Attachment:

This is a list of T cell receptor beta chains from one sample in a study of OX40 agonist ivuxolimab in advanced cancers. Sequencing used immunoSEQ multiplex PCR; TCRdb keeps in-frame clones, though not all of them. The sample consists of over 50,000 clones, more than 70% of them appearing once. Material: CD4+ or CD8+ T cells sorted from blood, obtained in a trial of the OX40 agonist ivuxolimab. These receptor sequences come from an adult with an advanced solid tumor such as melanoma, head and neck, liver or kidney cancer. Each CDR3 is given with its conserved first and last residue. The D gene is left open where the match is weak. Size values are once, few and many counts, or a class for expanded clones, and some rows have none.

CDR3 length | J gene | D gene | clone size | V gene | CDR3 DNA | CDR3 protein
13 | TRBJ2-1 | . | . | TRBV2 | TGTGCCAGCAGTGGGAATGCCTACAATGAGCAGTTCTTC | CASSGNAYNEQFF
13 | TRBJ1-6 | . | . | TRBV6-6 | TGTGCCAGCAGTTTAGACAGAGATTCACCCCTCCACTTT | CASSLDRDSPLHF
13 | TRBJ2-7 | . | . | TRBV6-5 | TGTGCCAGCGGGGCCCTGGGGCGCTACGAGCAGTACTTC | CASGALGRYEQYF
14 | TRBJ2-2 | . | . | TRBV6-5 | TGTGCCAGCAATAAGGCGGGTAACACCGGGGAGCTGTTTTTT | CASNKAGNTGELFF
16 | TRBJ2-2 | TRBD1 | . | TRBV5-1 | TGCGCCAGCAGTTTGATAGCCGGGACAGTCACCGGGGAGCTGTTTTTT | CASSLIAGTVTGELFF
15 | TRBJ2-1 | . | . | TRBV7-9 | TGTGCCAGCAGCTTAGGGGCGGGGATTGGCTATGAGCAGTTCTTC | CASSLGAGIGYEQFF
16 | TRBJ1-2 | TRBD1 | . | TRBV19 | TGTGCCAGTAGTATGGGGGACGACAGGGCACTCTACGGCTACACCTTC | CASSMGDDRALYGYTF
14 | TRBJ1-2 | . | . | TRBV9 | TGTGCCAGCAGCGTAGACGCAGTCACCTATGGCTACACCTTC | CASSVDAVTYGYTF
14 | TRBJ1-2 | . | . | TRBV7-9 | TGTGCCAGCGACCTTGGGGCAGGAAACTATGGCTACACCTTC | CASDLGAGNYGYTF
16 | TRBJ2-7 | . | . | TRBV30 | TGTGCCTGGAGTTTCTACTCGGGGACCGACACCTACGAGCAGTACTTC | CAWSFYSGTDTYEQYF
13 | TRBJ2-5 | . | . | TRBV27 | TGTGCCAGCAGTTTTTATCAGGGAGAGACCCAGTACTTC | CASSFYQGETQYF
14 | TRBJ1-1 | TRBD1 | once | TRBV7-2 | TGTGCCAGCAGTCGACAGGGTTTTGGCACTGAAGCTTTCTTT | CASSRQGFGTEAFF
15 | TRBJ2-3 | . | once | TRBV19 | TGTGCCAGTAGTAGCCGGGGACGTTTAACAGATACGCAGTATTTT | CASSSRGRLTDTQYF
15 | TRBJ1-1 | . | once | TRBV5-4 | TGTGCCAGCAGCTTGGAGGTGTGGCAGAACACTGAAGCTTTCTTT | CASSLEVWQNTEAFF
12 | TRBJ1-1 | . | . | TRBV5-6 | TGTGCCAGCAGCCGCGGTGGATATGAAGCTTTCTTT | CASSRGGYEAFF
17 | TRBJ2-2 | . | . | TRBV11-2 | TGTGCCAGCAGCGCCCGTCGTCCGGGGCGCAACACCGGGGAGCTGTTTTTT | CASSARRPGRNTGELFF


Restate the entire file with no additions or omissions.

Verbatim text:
This is a list of T cell receptor beta chains from one sample in a study of OX40 agonist ivuxolimab in advanced cancers. Sequencing used immunoSEQ multiplex PCR; TCRdb keeps in-frame clones, though not all of them. The sample consists of over 50,000 clones, more than 70% of them appearing once. Material: CD4+ or CD8+ T cells sorted from blood, obtained in a trial of the OX40 agonist ivuxolimab. These receptor sequences come from an adult with an advanced solid tumor such as melanoma, head and neck, liver or kidney cancer. Each CDR3 is given with its conserved first and last residue. The D gene is left open where the match is weak. Size values are once, few and many counts, or a class for expanded clones, and some rows have none.

CDR3 length | J gene | D gene | clone size | V gene | CDR3 DNA | CDR3 protein
13 | TRBJ2-1 | . | . | TRBV2 | TGTGCCAGCAGTGGGAATGCCTACAATGAGCAGTTCTTC | CASSGNAYNEQFF
13 | TRBJ1-6 | . | . | TRBV6-6 | TGTGCCAGCAGTTTAGACAGAGATTCACCCCTCCACTTT | CASSLDRDSPLHF
13 | TRBJ2-7 | . | . | TRBV6-5 | TGTGCCAGCGGGGCCCTGGGGCGCTACGAGCAGTACTTC | CASGALGRYEQYF
14 | TRBJ2-2 | . | . | TRBV6-5 | TGTGCCAGCAATAAGGCGGGTAACACCGGGGAGCTGTTTTTT | CASNKAGNTGELFF
16 | TRBJ2-2 | TRBD1 | . | TRBV5-1 | TGCGCCAGCAGTTTGATAGCCGGGACAGTCACCGGGGAGCTGTTTTTT | CASSLIAGTVTGELFF
15 | TRBJ2-1 | . | . | TRBV7-9 | TGTGCCAGCAGCTTAGGGGCGGGGATTGGCTATGAGCAGTTCTTC | CASSLGAGIGYEQFF
16 | TRBJ1-2 | TRBD1 | . | TRBV19 | TGTGCCAGTAGTATGGGGGACGACAGGGCACTCTACGGCTACACCTTC | CASSMGDDRALYGYTF
14 | TRBJ1-2 | . | . | TRBV9 | TGTGCCAGCAGCGTAGACGCAGTCACCTATGGCTACACCTTC | CASSVDAVTYGYTF
14 | TRBJ1-2 | . | . | TRBV7-9 | TGTGCCAGCGACCTTGGGGCAGGAAACTATGGCTACACCTTC | CASDLGAGNYGYTF
16 | TRBJ2-7 | . | . | TRBV30 | TGTGCCTGGAGTTTCTACTCGGGGACCGACACCTACGAGCAGTACTTC | CAWSFYSGTDTYEQYF
13 | TRBJ2-5 | . | . | TRBV27 | TGTGCCAGCAGTTTTTATCAGGGAGAGACCCAGTACTTC | CASSFYQGETQYF
14 | TRBJ1-1 | TRBD1 | once | TRBV7-2 | TGTGCCAGCAGTCGACAGGGTTTTGGCACTGAAGCTTTCTTT | CASSRQGFGTEAFF
15 | TRBJ2-3 | . | once | TRBV19 | TGTGCCAGTAGTAGCCGGGGACGTTTAACAGATACGCAGTATTTT | CASSSRGRLTDTQYF
15 | TRBJ1-1 | . | once | TRBV5-4 | TGTGCCAGCAGCTTGGAGGTGTGGCAGAACACTGAAGCTTTCTTT | CASSLEVWQNTEAFF
12 | TRBJ1-1 | . | . | TRBV5-6 | TGTGCCAGCAGCCGCGGTGGATATGAAGCTTTCTTT | CASSRGGYEAFF
17 | TRBJ2-2 | . | . | TRBV11-2 | TGTGCCAGCAGCGCCCGTCGTCCGGGGCGCAACACCGGGGAGCTGTTTTTT | CASSARRPGRNTGELFF